Antonio Rosset, Commercial Director of Leeco Trading, regularly watches large economies within regional markets for insights on overall market direction.
“As the largest economy in South America, Brazil’s market outlook can indicate the direction of the overall regional market,” said Antonio. “With economists predicting strong economic and manufacturing growth in Brazil this year, we can expect to see growth in the South American and Latin American region during 2020. Leeco Trading is prepared to meet increasing raw materials demand during this growth period as importers look to control costs and offset risks.”
Recent economic news points towards mixed manufacturing and economic conditions across regional markets.
Manufacturing growth in Brazil increased during the first month of 2020, marking the sixth straight month of expansion. With many policymakers and economists expecting Brazil’s 2020 GDP growth to be the highest rate since Brazil’s 2016 recession, experts say the expanding manufacturing sector is a positive sign for the overall economy.
Mexico’s economy shrank 0.1% during 2019, the first annual contraction since the global financial crisis in 2009. Manufacturing activity, which decreased 1.7% last year, helped fuel the contraction. Domestic investment was also down 5.2% during the first 10 months of 2019 among uncertainty over President Lopez Obrador’s economic policy. Mexico’s economy is expected to grow in 2020, however, due to the expected ratification of USMCA and implementation of major infrastructure projects.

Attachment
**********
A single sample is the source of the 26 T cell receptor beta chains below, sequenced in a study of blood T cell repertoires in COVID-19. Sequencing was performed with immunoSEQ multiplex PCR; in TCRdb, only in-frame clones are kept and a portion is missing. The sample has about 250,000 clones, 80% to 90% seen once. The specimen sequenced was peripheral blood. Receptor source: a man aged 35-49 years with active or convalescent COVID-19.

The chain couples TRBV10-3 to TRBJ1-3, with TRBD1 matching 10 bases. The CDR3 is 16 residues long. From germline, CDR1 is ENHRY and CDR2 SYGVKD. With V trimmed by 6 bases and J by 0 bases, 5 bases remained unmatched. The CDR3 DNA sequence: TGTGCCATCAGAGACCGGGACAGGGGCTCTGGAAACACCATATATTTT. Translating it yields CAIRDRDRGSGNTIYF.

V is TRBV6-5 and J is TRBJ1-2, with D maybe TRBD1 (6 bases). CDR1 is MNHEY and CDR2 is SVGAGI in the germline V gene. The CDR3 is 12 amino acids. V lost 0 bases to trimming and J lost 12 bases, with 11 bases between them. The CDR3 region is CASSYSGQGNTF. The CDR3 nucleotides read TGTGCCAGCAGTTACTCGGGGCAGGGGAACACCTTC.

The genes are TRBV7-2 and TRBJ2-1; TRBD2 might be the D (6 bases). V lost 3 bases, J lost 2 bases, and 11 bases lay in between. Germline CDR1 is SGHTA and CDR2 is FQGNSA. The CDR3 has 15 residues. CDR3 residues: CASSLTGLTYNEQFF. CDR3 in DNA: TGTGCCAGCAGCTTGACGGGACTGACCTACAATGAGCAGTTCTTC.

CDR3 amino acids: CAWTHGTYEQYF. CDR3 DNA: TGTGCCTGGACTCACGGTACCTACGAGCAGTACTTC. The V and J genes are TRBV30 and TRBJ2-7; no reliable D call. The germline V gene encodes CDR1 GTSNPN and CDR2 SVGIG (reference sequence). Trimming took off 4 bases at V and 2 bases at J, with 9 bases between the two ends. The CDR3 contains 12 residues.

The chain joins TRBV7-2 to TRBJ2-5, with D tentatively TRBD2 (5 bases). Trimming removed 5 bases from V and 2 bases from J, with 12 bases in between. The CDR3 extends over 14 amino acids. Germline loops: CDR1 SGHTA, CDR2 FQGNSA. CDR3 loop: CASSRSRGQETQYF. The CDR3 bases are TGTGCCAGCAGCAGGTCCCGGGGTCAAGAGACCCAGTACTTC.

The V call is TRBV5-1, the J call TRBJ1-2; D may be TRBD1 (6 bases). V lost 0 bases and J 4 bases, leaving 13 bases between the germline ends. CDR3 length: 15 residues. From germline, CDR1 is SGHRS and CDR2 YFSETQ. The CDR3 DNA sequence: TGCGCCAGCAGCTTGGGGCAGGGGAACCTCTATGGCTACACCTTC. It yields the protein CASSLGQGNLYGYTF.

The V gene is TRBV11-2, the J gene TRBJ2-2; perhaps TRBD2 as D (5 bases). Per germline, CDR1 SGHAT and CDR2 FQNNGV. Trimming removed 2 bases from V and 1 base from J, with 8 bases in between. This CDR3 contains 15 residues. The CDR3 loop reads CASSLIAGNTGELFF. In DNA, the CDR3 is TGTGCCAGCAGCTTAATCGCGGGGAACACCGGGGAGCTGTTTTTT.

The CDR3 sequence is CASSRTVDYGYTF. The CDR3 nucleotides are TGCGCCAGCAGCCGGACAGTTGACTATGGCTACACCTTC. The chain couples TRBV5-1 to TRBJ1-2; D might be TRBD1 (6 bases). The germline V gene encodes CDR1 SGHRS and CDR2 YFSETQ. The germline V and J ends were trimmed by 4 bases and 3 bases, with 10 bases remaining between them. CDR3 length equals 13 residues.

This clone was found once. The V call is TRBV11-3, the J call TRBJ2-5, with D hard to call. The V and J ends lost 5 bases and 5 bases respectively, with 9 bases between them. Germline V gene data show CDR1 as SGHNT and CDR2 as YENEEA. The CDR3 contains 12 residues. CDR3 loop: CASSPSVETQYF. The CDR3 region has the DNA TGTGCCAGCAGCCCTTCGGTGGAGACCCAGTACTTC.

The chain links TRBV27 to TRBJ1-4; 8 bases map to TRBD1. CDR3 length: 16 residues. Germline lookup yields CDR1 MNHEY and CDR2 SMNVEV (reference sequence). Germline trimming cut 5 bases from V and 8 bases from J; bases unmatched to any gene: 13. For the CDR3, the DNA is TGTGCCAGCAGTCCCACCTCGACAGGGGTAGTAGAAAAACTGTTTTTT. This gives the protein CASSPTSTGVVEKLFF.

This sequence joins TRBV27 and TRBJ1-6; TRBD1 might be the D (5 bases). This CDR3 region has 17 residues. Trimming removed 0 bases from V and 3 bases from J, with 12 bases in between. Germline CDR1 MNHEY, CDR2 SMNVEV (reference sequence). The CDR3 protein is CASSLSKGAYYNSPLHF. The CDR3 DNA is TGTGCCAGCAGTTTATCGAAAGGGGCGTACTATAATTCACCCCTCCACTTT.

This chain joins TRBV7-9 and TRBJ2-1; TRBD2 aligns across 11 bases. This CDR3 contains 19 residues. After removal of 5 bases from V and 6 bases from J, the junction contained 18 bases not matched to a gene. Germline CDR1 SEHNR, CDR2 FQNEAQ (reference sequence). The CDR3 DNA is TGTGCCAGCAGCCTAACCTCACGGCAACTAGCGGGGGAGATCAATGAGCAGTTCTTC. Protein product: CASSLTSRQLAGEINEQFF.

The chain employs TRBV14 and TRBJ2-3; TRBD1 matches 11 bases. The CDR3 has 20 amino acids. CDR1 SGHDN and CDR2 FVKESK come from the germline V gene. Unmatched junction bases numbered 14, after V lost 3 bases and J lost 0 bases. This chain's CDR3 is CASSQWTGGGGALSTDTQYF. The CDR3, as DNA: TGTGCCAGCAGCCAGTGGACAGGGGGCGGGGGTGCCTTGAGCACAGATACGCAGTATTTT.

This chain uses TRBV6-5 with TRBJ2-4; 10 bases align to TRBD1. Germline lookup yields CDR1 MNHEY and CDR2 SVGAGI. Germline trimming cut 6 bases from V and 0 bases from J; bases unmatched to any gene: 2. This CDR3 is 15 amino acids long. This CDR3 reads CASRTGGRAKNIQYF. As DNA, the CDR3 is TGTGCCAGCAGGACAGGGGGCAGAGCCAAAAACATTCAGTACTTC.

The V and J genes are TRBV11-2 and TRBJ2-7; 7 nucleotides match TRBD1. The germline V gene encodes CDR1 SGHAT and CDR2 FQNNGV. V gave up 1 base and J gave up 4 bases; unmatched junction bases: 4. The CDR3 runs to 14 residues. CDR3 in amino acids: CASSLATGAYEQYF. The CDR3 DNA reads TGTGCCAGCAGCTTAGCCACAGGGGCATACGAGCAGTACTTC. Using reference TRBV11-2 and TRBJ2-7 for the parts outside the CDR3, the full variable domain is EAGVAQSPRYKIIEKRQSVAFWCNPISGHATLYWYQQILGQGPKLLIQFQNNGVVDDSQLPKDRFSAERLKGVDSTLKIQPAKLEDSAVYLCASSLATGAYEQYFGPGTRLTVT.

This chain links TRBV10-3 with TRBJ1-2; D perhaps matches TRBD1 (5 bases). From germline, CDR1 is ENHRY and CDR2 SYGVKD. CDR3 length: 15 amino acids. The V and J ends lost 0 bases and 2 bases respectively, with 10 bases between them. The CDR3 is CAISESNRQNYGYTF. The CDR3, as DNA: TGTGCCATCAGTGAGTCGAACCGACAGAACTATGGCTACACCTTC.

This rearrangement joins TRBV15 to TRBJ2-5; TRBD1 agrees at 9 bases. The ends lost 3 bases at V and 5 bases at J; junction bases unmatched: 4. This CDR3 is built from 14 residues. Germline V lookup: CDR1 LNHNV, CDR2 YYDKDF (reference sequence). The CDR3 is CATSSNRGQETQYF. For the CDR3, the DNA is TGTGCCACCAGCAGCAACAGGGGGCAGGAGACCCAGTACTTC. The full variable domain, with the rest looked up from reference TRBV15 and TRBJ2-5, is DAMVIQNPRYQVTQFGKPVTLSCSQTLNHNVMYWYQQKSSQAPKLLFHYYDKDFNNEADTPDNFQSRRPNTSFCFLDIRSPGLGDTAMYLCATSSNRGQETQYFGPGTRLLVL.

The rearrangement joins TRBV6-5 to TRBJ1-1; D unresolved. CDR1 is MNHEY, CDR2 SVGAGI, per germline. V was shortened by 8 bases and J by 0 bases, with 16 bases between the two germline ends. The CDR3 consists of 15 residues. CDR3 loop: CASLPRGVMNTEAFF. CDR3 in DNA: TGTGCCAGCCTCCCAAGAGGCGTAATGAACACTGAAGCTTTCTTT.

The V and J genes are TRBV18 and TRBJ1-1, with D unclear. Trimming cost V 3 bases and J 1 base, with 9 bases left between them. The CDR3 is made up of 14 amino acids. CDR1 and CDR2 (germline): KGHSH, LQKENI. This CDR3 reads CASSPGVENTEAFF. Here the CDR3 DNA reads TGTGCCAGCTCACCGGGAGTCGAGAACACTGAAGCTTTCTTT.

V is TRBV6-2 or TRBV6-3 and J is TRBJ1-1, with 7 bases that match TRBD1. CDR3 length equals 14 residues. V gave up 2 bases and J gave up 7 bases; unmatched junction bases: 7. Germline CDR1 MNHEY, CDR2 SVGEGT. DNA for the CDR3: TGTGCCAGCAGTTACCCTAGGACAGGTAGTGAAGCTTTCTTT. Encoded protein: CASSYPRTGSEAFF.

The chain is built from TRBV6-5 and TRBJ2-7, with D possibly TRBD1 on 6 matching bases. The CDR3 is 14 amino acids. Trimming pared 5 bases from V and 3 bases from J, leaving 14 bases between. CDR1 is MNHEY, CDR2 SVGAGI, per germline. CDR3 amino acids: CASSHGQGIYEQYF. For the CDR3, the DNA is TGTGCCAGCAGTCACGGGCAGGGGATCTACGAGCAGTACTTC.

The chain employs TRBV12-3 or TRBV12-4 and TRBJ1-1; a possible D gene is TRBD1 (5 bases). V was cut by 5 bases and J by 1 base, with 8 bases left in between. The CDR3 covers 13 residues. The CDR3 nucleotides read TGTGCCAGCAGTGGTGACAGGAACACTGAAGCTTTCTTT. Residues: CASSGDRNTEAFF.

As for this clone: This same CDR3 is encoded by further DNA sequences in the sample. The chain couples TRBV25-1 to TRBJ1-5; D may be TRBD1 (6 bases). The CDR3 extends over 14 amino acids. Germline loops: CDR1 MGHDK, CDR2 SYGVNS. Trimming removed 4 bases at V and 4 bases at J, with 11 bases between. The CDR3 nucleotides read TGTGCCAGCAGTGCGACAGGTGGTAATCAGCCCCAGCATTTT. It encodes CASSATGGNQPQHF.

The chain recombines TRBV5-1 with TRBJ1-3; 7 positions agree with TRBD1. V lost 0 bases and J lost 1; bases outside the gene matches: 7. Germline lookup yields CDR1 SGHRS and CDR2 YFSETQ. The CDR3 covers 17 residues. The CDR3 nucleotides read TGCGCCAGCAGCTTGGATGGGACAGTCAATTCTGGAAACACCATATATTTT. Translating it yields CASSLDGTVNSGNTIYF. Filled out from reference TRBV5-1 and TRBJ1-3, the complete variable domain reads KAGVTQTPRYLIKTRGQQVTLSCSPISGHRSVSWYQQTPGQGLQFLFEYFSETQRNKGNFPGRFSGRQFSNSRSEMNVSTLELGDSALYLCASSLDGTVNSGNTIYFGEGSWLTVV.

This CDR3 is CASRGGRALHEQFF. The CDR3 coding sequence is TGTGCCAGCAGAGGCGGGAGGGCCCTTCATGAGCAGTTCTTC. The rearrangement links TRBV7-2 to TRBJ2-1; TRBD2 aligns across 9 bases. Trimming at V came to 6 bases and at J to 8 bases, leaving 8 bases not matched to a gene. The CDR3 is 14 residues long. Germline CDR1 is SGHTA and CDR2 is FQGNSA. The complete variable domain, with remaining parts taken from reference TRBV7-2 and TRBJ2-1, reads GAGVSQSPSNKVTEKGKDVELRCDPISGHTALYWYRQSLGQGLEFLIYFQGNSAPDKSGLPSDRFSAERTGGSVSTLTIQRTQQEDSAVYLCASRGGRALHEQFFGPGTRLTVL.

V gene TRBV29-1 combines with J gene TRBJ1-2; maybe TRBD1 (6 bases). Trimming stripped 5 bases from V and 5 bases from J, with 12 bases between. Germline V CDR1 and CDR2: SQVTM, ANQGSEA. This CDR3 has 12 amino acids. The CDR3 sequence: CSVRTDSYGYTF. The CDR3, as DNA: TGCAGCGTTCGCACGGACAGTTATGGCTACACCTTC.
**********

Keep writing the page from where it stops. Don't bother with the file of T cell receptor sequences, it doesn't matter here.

As China struggles to contain the deadly new coronavirus, experts predict the disruption to the Chinese economy will spill over to the rest of the world. The world economy is predicted to see growth about 0.4% lower than expected in Q1 2020 due to the virus. Australia and Brazil, both commodity exporters to China, may see growth 0.3% below what it would have been without the virus. South Africa and Mexico are also expected to see growth about 0.15% and 0.5% lower than expected, respectively.
South Africa’s manufacturing output fell 5.9% year-on-year last December – the largest drop since 2014 – after falling 3.2% in November of 2019. Factory production was down 2.8% in December, and production fell 0.3% in the three months before December.